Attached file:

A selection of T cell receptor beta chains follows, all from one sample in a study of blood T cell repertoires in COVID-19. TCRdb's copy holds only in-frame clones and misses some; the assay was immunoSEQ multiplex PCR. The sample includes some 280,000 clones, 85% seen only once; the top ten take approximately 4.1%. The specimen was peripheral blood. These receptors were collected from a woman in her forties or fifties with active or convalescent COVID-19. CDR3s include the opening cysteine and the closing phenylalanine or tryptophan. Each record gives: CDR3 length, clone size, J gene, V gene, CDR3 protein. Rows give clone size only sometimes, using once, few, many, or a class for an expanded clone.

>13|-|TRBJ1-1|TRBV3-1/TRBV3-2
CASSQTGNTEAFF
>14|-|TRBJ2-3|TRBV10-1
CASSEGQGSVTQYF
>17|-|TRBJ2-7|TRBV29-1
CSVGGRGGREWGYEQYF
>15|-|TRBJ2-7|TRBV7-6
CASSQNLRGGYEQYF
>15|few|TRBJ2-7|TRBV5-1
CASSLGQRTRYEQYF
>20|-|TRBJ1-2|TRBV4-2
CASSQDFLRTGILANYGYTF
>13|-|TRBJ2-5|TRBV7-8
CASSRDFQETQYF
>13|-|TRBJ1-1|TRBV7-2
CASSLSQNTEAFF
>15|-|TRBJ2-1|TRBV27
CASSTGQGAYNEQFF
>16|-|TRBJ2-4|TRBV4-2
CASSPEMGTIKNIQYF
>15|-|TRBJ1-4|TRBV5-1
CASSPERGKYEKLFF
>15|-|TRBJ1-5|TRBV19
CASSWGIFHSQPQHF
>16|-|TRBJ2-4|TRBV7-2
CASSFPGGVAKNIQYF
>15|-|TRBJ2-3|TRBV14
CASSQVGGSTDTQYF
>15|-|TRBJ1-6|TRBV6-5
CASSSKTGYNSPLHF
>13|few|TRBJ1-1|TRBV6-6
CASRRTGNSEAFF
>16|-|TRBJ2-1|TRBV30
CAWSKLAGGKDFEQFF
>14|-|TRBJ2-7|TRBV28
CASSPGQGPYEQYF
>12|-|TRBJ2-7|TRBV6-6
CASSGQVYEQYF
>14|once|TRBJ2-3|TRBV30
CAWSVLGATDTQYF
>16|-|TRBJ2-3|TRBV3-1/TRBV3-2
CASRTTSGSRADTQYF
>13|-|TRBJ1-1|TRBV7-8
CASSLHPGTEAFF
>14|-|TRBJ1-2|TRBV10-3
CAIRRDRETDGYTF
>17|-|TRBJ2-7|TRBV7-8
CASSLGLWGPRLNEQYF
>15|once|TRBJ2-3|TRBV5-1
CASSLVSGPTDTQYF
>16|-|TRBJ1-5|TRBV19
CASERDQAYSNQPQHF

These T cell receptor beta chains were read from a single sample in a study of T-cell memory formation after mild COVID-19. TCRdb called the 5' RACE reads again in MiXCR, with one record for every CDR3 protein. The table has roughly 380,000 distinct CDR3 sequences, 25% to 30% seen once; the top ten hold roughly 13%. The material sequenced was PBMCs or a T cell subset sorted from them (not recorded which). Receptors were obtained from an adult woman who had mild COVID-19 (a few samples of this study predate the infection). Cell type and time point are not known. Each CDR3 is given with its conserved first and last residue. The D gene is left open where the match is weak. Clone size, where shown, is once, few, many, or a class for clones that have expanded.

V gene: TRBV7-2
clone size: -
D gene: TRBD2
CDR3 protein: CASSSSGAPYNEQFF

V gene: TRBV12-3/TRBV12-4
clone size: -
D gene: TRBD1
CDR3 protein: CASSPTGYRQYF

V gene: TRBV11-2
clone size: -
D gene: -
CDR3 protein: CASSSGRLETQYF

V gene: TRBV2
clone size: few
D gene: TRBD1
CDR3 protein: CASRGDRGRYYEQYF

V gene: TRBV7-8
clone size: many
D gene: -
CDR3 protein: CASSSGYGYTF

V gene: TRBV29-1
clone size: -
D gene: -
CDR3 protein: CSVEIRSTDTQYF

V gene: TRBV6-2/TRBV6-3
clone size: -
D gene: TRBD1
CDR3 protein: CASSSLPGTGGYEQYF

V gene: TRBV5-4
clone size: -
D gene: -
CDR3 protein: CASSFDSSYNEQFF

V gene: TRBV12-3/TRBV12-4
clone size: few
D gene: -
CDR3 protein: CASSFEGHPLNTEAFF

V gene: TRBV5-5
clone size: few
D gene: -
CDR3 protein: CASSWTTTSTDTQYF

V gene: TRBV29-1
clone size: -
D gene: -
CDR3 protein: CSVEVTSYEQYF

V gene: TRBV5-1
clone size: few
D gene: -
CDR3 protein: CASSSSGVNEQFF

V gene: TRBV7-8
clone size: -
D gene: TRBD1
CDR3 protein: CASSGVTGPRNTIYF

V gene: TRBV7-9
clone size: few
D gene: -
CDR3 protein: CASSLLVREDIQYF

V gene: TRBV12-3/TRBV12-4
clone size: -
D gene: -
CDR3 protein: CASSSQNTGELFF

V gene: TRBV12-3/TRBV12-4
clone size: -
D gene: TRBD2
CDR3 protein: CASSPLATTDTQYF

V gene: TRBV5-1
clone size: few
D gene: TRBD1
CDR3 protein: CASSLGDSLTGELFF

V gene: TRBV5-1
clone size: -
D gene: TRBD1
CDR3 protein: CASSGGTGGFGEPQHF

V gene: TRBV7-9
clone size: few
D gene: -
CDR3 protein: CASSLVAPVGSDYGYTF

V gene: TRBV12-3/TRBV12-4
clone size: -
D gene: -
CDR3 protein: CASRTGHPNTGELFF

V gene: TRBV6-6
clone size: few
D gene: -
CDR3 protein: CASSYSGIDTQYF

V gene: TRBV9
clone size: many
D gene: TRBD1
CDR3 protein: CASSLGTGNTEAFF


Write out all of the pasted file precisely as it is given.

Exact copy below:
A selection of T cell receptor beta chains follows, all from one sample in a study of blood T cell repertoires in COVID-19. TCRdb's copy holds only in-frame clones and misses some; the assay was immunoSEQ multiplex PCR. The sample includes some 280,000 clones, 85% seen only once; the top ten take approximately 4.1%. The specimen was peripheral blood. These receptors were collected from a woman in her forties or fifties with active or convalescent COVID-19. CDR3s include the opening cysteine and the closing phenylalanine or tryptophan. Each record gives: CDR3 length, clone size, J gene, V gene, CDR3 protein. Rows give clone size only sometimes, using once, few, many, or a class for an expanded clone.

>13|-|TRBJ1-1|TRBV3-1/TRBV3-2
CASSQTGNTEAFF
>14|-|TRBJ2-3|TRBV10-1
CASSEGQGSVTQYF
>17|-|TRBJ2-7|TRBV29-1
CSVGGRGGREWGYEQYF
>15|-|TRBJ2-7|TRBV7-6
CASSQNLRGGYEQYF
>15|few|TRBJ2-7|TRBV5-1
CASSLGQRTRYEQYF
>20|-|TRBJ1-2|TRBV4-2
CASSQDFLRTGILANYGYTF
>13|-|TRBJ2-5|TRBV7-8
CASSRDFQETQYF
>13|-|TRBJ1-1|TRBV7-2
CASSLSQNTEAFF
>15|-|TRBJ2-1|TRBV27
CASSTGQGAYNEQFF
>16|-|TRBJ2-4|TRBV4-2
CASSPEMGTIKNIQYF
>15|-|TRBJ1-4|TRBV5-1
CASSPERGKYEKLFF
>15|-|TRBJ1-5|TRBV19
CASSWGIFHSQPQHF
>16|-|TRBJ2-4|TRBV7-2
CASSFPGGVAKNIQYF
>15|-|TRBJ2-3|TRBV14
CASSQVGGSTDTQYF
>15|-|TRBJ1-6|TRBV6-5
CASSSKTGYNSPLHF
>13|few|TRBJ1-1|TRBV6-6
CASRRTGNSEAFF
>16|-|TRBJ2-1|TRBV30
CAWSKLAGGKDFEQFF
>14|-|TRBJ2-7|TRBV28
CASSPGQGPYEQYF
>12|-|TRBJ2-7|TRBV6-6
CASSGQVYEQYF
>14|once|TRBJ2-3|TRBV30
CAWSVLGATDTQYF
>16|-|TRBJ2-3|TRBV3-1/TRBV3-2
CASRTTSGSRADTQYF
>13|-|TRBJ1-1|TRBV7-8
CASSLHPGTEAFF
>14|-|TRBJ1-2|TRBV10-3
CAIRRDRETDGYTF
>17|-|TRBJ2-7|TRBV7-8
CASSLGLWGPRLNEQYF
>15|once|TRBJ2-3|TRBV5-1
CASSLVSGPTDTQYF
>16|-|TRBJ1-5|TRBV19
CASERDQAYSNQPQHF

These T cell receptor beta chains were read from a single sample in a study of T-cell memory formation after mild COVID-19. TCRdb called the 5' RACE reads again in MiXCR, with one record for every CDR3 protein. The table has roughly 380,000 distinct CDR3 sequences, 25% to 30% seen once; the top ten hold roughly 13%. The material sequenced was PBMCs or a T cell subset sorted from them (not recorded which). Receptors were obtained from an adult woman who had mild COVID-19 (a few samples of this study predate the infection). Cell type and time point are not known. Each CDR3 is given with its conserved first and last residue. The D gene is left open where the match is weak. Clone size, where shown, is once, few, many, or a class for clones that have expanded.

V gene: TRBV7-2
clone size: -
D gene: TRBD2
CDR3 protein: CASSSSGAPYNEQFF

V gene: TRBV12-3/TRBV12-4
clone size: -
D gene: TRBD1
CDR3 protein: CASSPTGYRQYF

V gene: TRBV11-2
clone size: -
D gene: -
CDR3 protein: CASSSGRLETQYF

V gene: TRBV2
clone size: few
D gene: TRBD1
CDR3 protein: CASRGDRGRYYEQYF

V gene: TRBV7-8
clone size: many
D gene: -
CDR3 protein: CASSSGYGYTF

V gene: TRBV29-1
clone size: -
D gene: -
CDR3 protein: CSVEIRSTDTQYF

V gene: TRBV6-2/TRBV6-3
clone size: -
D gene: TRBD1
CDR3 protein: CASSSLPGTGGYEQYF

V gene: TRBV5-4
clone size: -
D gene: -
CDR3 protein: CASSFDSSYNEQFF

V gene: TRBV12-3/TRBV12-4
clone size: few
D gene: -
CDR3 protein: CASSFEGHPLNTEAFF

V gene: TRBV5-5
clone size: few
D gene: -
CDR3 protein: CASSWTTTSTDTQYF

V gene: TRBV29-1
clone size: -
D gene: -
CDR3 protein: CSVEVTSYEQYF

V gene: TRBV5-1
clone size: few
D gene: -
CDR3 protein: CASSSSGVNEQFF

V gene: TRBV7-8
clone size: -
D gene: TRBD1
CDR3 protein: CASSGVTGPRNTIYF

V gene: TRBV7-9
clone size: few
D gene: -
CDR3 protein: CASSLLVREDIQYF

V gene: TRBV12-3/TRBV12-4
clone size: -
D gene: -
CDR3 protein: CASSSQNTGELFF

V gene: TRBV12-3/TRBV12-4
clone size: -
D gene: TRBD2
CDR3 protein: CASSPLATTDTQYF

V gene: TRBV5-1
clone size: few
D gene: TRBD1
CDR3 protein: CASSLGDSLTGELFF

V gene: TRBV5-1
clone size: -
D gene: TRBD1
CDR3 protein: CASSGGTGGFGEPQHF

V gene: TRBV7-9
clone size: few
D gene: -
CDR3 protein: CASSLVAPVGSDYGYTF

V gene: TRBV12-3/TRBV12-4
clone size: -
D gene: -
CDR3 protein: CASRTGHPNTGELFF

V gene: TRBV6-6
clone size: few
D gene: -
CDR3 protein: CASSYSGIDTQYF

V gene: TRBV9
clone size: many
D gene: TRBD1
CDR3 protein: CASSLGTGNTEAFF